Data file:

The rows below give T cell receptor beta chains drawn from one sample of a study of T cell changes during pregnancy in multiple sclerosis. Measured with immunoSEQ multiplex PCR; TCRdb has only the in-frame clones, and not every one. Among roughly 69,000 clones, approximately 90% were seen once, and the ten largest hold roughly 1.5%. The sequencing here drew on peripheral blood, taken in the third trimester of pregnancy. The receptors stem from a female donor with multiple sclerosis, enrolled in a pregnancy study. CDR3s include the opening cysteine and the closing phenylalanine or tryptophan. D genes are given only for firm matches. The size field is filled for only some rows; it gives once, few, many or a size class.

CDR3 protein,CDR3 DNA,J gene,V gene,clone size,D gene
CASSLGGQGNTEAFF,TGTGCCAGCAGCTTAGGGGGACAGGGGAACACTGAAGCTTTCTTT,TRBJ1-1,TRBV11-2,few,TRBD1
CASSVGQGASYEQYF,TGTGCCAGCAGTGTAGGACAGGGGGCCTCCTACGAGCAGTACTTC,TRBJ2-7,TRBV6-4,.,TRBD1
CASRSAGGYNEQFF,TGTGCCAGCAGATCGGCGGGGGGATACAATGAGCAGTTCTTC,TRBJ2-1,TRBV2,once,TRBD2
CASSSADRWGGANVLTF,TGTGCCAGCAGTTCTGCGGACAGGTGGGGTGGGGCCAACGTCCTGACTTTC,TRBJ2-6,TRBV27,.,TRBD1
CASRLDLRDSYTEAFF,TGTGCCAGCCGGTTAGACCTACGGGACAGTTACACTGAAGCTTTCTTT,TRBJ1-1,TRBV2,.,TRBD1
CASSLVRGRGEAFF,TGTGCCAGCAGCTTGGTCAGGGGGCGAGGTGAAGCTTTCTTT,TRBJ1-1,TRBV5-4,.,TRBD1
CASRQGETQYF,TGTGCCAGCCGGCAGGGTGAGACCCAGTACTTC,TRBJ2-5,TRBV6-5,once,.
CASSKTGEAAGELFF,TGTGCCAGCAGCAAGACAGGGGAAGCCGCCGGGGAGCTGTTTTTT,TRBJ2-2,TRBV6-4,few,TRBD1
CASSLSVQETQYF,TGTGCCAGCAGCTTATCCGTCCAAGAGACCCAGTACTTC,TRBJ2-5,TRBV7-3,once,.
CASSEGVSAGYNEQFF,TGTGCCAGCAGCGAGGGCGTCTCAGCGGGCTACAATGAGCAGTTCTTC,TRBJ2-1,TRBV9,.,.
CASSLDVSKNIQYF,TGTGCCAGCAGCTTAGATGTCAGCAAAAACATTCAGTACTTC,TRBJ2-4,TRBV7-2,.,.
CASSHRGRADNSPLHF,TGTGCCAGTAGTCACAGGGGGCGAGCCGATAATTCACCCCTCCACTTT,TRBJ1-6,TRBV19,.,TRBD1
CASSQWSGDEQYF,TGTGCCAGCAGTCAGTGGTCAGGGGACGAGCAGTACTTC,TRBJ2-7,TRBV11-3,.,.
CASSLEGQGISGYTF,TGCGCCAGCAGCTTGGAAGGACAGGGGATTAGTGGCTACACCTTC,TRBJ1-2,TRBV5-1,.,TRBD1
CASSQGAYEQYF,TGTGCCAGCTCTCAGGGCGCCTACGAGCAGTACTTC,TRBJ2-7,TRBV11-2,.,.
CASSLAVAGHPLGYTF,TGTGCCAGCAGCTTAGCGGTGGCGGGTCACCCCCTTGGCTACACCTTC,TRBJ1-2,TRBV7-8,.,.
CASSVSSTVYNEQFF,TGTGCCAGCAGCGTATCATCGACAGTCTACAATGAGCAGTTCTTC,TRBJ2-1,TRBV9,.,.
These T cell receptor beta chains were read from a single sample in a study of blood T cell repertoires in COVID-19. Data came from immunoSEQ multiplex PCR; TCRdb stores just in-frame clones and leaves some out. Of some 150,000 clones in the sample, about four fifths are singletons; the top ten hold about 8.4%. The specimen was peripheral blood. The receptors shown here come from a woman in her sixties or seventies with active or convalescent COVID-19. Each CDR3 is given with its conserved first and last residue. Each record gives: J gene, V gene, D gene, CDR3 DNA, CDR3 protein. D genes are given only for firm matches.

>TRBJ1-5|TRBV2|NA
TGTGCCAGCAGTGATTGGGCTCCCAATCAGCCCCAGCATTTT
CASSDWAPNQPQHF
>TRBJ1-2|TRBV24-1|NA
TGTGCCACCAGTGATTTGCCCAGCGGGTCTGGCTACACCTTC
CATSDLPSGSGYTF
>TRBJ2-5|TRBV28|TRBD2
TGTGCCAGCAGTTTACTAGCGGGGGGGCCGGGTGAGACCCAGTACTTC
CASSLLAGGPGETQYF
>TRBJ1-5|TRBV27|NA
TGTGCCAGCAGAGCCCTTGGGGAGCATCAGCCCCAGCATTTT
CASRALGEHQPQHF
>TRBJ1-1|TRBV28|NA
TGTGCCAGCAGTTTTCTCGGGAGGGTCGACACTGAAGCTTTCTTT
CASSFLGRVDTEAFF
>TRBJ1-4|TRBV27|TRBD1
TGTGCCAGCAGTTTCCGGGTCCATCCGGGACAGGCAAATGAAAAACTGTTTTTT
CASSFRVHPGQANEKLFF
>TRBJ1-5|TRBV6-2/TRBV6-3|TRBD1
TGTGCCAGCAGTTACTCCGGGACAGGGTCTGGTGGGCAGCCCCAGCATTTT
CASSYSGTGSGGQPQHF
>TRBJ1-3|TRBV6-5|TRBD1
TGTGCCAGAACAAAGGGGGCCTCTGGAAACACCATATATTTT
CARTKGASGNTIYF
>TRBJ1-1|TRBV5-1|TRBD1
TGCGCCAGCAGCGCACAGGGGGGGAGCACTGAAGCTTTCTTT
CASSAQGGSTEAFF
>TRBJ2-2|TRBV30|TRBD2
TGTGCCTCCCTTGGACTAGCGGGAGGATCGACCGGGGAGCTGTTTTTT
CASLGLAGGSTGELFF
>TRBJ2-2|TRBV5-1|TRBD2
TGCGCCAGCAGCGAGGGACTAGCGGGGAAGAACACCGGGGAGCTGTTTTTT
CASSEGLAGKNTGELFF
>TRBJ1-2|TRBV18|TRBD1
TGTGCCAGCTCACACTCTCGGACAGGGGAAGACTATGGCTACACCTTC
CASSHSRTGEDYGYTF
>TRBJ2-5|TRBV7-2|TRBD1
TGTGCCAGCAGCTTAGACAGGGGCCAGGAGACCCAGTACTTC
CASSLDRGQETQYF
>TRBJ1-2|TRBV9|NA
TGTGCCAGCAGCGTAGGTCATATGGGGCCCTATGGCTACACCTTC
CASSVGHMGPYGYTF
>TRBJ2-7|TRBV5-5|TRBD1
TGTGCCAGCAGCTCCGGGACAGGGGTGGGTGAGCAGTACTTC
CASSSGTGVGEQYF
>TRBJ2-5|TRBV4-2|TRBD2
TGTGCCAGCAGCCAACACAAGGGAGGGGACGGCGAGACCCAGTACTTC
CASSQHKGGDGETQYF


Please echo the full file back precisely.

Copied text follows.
The rows below give T cell receptor beta chains drawn from one sample of a study of T cell changes during pregnancy in multiple sclerosis. Measured with immunoSEQ multiplex PCR; TCRdb has only the in-frame clones, and not every one. Among roughly 69,000 clones, approximately 90% were seen once, and the ten largest hold roughly 1.5%. The sequencing here drew on peripheral blood, taken in the third trimester of pregnancy. The receptors stem from a female donor with multiple sclerosis, enrolled in a pregnancy study. CDR3s include the opening cysteine and the closing phenylalanine or tryptophan. D genes are given only for firm matches. The size field is filled for only some rows; it gives once, few, many or a size class.

CDR3 protein,CDR3 DNA,J gene,V gene,clone size,D gene
CASSLGGQGNTEAFF,TGTGCCAGCAGCTTAGGGGGACAGGGGAACACTGAAGCTTTCTTT,TRBJ1-1,TRBV11-2,few,TRBD1
CASSVGQGASYEQYF,TGTGCCAGCAGTGTAGGACAGGGGGCCTCCTACGAGCAGTACTTC,TRBJ2-7,TRBV6-4,.,TRBD1
CASRSAGGYNEQFF,TGTGCCAGCAGATCGGCGGGGGGATACAATGAGCAGTTCTTC,TRBJ2-1,TRBV2,once,TRBD2
CASSSADRWGGANVLTF,TGTGCCAGCAGTTCTGCGGACAGGTGGGGTGGGGCCAACGTCCTGACTTTC,TRBJ2-6,TRBV27,.,TRBD1
CASRLDLRDSYTEAFF,TGTGCCAGCCGGTTAGACCTACGGGACAGTTACACTGAAGCTTTCTTT,TRBJ1-1,TRBV2,.,TRBD1
CASSLVRGRGEAFF,TGTGCCAGCAGCTTGGTCAGGGGGCGAGGTGAAGCTTTCTTT,TRBJ1-1,TRBV5-4,.,TRBD1
CASRQGETQYF,TGTGCCAGCCGGCAGGGTGAGACCCAGTACTTC,TRBJ2-5,TRBV6-5,once,.
CASSKTGEAAGELFF,TGTGCCAGCAGCAAGACAGGGGAAGCCGCCGGGGAGCTGTTTTTT,TRBJ2-2,TRBV6-4,few,TRBD1
CASSLSVQETQYF,TGTGCCAGCAGCTTATCCGTCCAAGAGACCCAGTACTTC,TRBJ2-5,TRBV7-3,once,.
CASSEGVSAGYNEQFF,TGTGCCAGCAGCGAGGGCGTCTCAGCGGGCTACAATGAGCAGTTCTTC,TRBJ2-1,TRBV9,.,.
CASSLDVSKNIQYF,TGTGCCAGCAGCTTAGATGTCAGCAAAAACATTCAGTACTTC,TRBJ2-4,TRBV7-2,.,.
CASSHRGRADNSPLHF,TGTGCCAGTAGTCACAGGGGGCGAGCCGATAATTCACCCCTCCACTTT,TRBJ1-6,TRBV19,.,TRBD1
CASSQWSGDEQYF,TGTGCCAGCAGTCAGTGGTCAGGGGACGAGCAGTACTTC,TRBJ2-7,TRBV11-3,.,.
CASSLEGQGISGYTF,TGCGCCAGCAGCTTGGAAGGACAGGGGATTAGTGGCTACACCTTC,TRBJ1-2,TRBV5-1,.,TRBD1
CASSQGAYEQYF,TGTGCCAGCTCTCAGGGCGCCTACGAGCAGTACTTC,TRBJ2-7,TRBV11-2,.,.
CASSLAVAGHPLGYTF,TGTGCCAGCAGCTTAGCGGTGGCGGGTCACCCCCTTGGCTACACCTTC,TRBJ1-2,TRBV7-8,.,.
CASSVSSTVYNEQFF,TGTGCCAGCAGCGTATCATCGACAGTCTACAATGAGCAGTTCTTC,TRBJ2-1,TRBV9,.,.
These T cell receptor beta chains were read from a single sample in a study of blood T cell repertoires in COVID-19. Data came from immunoSEQ multiplex PCR; TCRdb stores just in-frame clones and leaves some out. Of some 150,000 clones in the sample, about four fifths are singletons; the top ten hold about 8.4%. The specimen was peripheral blood. The receptors shown here come from a woman in her sixties or seventies with active or convalescent COVID-19. Each CDR3 is given with its conserved first and last residue. Each record gives: J gene, V gene, D gene, CDR3 DNA, CDR3 protein. D genes are given only for firm matches.

>TRBJ1-5|TRBV2|NA
TGTGCCAGCAGTGATTGGGCTCCCAATCAGCCCCAGCATTTT
CASSDWAPNQPQHF
>TRBJ1-2|TRBV24-1|NA
TGTGCCACCAGTGATTTGCCCAGCGGGTCTGGCTACACCTTC
CATSDLPSGSGYTF
>TRBJ2-5|TRBV28|TRBD2
TGTGCCAGCAGTTTACTAGCGGGGGGGCCGGGTGAGACCCAGTACTTC
CASSLLAGGPGETQYF
>TRBJ1-5|TRBV27|NA
TGTGCCAGCAGAGCCCTTGGGGAGCATCAGCCCCAGCATTTT
CASRALGEHQPQHF
>TRBJ1-1|TRBV28|NA
TGTGCCAGCAGTTTTCTCGGGAGGGTCGACACTGAAGCTTTCTTT
CASSFLGRVDTEAFF
>TRBJ1-4|TRBV27|TRBD1
TGTGCCAGCAGTTTCCGGGTCCATCCGGGACAGGCAAATGAAAAACTGTTTTTT
CASSFRVHPGQANEKLFF
>TRBJ1-5|TRBV6-2/TRBV6-3|TRBD1
TGTGCCAGCAGTTACTCCGGGACAGGGTCTGGTGGGCAGCCCCAGCATTTT
CASSYSGTGSGGQPQHF
>TRBJ1-3|TRBV6-5|TRBD1
TGTGCCAGAACAAAGGGGGCCTCTGGAAACACCATATATTTT
CARTKGASGNTIYF
>TRBJ1-1|TRBV5-1|TRBD1
TGCGCCAGCAGCGCACAGGGGGGGAGCACTGAAGCTTTCTTT
CASSAQGGSTEAFF
>TRBJ2-2|TRBV30|TRBD2
TGTGCCTCCCTTGGACTAGCGGGAGGATCGACCGGGGAGCTGTTTTTT
CASLGLAGGSTGELFF
>TRBJ2-2|TRBV5-1|TRBD2
TGCGCCAGCAGCGAGGGACTAGCGGGGAAGAACACCGGGGAGCTGTTTTTT
CASSEGLAGKNTGELFF
>TRBJ1-2|TRBV18|TRBD1
TGTGCCAGCTCACACTCTCGGACAGGGGAAGACTATGGCTACACCTTC
CASSHSRTGEDYGYTF
>TRBJ2-5|TRBV7-2|TRBD1
TGTGCCAGCAGCTTAGACAGGGGCCAGGAGACCCAGTACTTC
CASSLDRGQETQYF
>TRBJ1-2|TRBV9|NA
TGTGCCAGCAGCGTAGGTCATATGGGGCCCTATGGCTACACCTTC
CASSVGHMGPYGYTF
>TRBJ2-7|TRBV5-5|TRBD1
TGTGCCAGCAGCTCCGGGACAGGGGTGGGTGAGCAGTACTTC
CASSSGTGVGEQYF
>TRBJ2-5|TRBV4-2|TRBD2
TGTGCCAGCAGCCAACACAAGGGAGGGGACGGCGAGACCCAGTACTTC
CASSQHKGGDGETQYF